Amparo Pascual-Ahuir Giner
Universidad Politecnica de Valencia, Spain
Amparo Pascual-Ahuir is associate professor at the Polytechnic University of Valencia (UPV) department of Biochemistry and Molecular Biology, and researcher at the Institute of Plant Molecular and Cellular Biology (IBMCP), department of abiotic stress. She has completed his PhD at the UPV in 2001 in the field of transcriptional regulation of genes under stress response. She spent three years as post-doc at Harvard University, Department of Genetics, granted by a Human Frontiers Science Program Long term Fellowship. She is Faculty member of the UPV since 2007, and in collaboration with Dr. Proft, she is leading a research group interested in the study of molecular circuits involved in stress response.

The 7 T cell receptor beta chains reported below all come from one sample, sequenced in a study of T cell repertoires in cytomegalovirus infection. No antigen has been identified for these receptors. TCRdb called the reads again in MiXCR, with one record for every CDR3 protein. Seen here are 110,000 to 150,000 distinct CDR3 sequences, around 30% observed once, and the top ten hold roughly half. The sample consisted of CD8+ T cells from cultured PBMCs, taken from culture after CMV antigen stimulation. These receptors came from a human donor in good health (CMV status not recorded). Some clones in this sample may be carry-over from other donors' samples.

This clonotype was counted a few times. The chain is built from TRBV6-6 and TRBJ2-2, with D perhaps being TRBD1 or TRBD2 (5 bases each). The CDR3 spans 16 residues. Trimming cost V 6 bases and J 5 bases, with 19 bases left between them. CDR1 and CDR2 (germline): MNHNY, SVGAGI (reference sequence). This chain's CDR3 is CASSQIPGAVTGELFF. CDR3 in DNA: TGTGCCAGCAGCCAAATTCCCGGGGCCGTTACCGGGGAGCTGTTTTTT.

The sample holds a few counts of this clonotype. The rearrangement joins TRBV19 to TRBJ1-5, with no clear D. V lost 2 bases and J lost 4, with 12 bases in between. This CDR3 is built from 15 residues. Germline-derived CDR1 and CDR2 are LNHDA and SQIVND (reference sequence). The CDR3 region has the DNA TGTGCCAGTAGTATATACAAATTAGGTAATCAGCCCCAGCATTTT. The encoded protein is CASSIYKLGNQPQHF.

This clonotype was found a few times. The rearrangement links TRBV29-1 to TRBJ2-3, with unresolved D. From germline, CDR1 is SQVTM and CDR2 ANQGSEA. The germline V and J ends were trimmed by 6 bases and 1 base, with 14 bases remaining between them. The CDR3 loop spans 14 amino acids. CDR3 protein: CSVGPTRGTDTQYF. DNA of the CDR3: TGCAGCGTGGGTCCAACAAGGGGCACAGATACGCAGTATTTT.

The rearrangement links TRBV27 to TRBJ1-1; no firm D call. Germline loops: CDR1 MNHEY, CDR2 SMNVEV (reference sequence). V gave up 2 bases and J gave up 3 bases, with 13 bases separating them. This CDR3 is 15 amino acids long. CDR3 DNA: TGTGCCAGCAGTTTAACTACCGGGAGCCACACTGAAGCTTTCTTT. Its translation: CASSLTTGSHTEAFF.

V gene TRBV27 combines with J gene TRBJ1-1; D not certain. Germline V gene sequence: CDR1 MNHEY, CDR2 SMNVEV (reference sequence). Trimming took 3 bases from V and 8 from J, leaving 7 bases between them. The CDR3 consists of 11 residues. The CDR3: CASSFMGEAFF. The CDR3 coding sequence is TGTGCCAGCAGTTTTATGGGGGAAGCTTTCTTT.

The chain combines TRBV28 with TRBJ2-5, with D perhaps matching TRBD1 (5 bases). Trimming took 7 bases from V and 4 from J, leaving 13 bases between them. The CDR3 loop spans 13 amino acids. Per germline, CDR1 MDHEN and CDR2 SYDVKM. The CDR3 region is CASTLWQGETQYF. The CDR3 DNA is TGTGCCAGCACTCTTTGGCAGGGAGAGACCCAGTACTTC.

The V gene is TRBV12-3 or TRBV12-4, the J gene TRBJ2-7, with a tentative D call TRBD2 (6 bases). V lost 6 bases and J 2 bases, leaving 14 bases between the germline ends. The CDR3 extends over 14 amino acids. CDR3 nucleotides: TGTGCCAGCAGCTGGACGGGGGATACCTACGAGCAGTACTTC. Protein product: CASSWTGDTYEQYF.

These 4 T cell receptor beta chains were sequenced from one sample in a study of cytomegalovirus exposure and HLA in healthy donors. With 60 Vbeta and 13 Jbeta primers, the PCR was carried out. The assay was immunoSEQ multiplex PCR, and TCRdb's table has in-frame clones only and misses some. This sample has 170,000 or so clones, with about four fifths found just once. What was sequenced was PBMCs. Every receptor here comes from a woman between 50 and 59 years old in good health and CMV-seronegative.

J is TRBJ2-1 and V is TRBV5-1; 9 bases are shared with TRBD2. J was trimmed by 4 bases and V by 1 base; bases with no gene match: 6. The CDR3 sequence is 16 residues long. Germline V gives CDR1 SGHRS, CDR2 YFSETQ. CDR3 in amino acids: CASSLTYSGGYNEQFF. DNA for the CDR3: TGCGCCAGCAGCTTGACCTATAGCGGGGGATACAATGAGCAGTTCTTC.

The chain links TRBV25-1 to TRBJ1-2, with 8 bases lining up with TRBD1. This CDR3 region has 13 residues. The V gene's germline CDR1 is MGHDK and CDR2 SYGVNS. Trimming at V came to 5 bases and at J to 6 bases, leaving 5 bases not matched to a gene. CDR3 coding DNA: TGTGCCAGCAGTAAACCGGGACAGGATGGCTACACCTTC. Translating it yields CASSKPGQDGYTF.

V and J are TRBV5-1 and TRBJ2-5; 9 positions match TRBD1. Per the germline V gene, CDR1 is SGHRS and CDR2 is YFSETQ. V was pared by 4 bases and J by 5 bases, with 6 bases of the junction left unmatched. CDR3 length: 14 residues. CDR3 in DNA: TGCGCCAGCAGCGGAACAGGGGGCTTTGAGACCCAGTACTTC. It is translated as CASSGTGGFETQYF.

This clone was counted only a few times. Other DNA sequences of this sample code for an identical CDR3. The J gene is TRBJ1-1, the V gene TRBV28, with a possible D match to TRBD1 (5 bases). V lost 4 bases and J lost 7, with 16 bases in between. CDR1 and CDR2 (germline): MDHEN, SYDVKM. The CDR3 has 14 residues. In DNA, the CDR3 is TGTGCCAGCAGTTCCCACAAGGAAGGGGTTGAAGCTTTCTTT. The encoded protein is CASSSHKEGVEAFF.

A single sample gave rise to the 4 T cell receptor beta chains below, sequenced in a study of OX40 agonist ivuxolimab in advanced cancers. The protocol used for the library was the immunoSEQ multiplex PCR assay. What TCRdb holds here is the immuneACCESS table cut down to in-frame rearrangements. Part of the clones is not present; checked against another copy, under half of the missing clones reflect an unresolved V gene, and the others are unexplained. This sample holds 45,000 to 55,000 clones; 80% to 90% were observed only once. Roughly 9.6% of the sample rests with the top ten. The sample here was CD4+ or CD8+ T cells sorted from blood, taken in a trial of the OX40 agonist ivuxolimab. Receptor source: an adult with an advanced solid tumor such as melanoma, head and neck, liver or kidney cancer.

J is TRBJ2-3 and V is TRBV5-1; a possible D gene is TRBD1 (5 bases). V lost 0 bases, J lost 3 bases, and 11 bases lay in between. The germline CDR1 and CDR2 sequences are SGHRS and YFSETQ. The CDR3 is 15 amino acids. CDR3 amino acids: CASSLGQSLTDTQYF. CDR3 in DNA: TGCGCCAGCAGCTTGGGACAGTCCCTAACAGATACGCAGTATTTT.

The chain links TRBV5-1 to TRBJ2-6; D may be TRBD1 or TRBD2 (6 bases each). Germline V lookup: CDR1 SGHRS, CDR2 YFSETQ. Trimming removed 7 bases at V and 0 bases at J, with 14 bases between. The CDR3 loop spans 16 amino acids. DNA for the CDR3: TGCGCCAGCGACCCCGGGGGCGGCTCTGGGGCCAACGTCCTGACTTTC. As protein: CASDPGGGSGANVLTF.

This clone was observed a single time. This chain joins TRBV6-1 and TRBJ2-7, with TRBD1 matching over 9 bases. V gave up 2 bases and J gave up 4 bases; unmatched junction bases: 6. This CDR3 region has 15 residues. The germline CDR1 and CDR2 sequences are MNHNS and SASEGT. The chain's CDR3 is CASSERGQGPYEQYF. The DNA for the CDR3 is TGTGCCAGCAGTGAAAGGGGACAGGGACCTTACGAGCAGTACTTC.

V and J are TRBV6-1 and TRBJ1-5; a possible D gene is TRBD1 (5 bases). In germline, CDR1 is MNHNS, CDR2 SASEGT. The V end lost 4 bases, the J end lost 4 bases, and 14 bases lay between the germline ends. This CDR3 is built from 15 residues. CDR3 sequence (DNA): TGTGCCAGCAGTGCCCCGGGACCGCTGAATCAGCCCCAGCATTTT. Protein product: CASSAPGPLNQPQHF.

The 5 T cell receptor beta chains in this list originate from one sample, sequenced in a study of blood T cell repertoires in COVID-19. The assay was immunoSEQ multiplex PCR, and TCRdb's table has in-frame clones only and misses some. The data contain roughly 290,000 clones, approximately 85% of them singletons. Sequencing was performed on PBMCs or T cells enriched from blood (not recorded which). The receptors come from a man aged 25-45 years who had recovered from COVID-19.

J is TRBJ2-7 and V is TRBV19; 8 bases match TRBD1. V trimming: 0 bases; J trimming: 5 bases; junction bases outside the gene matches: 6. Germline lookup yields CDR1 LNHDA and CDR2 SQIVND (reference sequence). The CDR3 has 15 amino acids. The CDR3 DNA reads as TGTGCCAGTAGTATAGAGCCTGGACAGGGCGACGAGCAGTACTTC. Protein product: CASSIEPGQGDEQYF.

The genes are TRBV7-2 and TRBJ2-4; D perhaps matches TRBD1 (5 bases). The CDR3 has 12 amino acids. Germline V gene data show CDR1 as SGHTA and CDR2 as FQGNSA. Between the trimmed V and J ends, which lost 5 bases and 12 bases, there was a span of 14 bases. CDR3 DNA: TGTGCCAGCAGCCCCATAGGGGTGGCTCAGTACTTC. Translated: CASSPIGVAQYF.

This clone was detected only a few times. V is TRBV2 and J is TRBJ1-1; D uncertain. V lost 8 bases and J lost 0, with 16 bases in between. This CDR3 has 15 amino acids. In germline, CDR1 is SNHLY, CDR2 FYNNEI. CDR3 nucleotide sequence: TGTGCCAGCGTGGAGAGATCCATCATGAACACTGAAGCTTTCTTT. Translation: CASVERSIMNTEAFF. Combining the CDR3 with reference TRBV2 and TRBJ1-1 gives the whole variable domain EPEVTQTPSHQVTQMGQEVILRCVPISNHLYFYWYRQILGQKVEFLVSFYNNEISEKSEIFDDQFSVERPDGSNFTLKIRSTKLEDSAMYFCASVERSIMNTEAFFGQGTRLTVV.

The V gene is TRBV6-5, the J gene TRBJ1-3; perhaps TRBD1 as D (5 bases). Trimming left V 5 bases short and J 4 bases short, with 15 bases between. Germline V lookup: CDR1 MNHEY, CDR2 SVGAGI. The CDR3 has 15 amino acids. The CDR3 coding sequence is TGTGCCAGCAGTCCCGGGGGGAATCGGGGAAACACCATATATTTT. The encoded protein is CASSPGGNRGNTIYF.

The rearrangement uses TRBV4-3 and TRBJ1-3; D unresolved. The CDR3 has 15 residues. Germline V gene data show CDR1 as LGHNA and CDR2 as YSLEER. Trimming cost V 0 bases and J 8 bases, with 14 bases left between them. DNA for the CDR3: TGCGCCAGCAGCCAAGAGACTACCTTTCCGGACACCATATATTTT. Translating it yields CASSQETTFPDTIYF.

Microorganisms respond to environmental stress by the activation of gene expression programs in order to adapt and survive. Fine tuned transcriptional activation in response to stress is the result of dynamic interactions of transcription factors with specific promoter binding sites. We have used a time resolved luciferase reporter assay in living yeast cells to gain insights into how osmotic, oxidative and nutritional stress signals modulate gene expression in a dose sensitive manner. Specifically, the dose response behavior of four different natural promoters (GRE2, CTT1, SOD2 and CCP1) reveals differences in their sensitivity and dynamics to salt and oxidative stimuli. Characteristic dose response profiles are also obtained for artificial promoters driven by only one type of stress regulated consensus element, such as CRE, STRE or AP-1 sites. We have shown that the stress tolerance of the cell critically modulates the dynamics of its transcriptional response in the case of oxidative stress. Moreover, we have identifed different regulatory elements in the promoters of oxidative and osmotic stress response genes,that are highly specific for the cell damage. In fact we use this technology to distinguish the cause of oxidative harm of different molecules such as toxins or oxidative compounds, in order to understand the biological target of injury, and therefore infer the molecular mechanisms of cellular defense. Real time analysis of gene expression in living yeast cells is extremely sensitive and requires low concentrations of the chemical species studied, thus this technology allows the study of cell damage at physiological levels.
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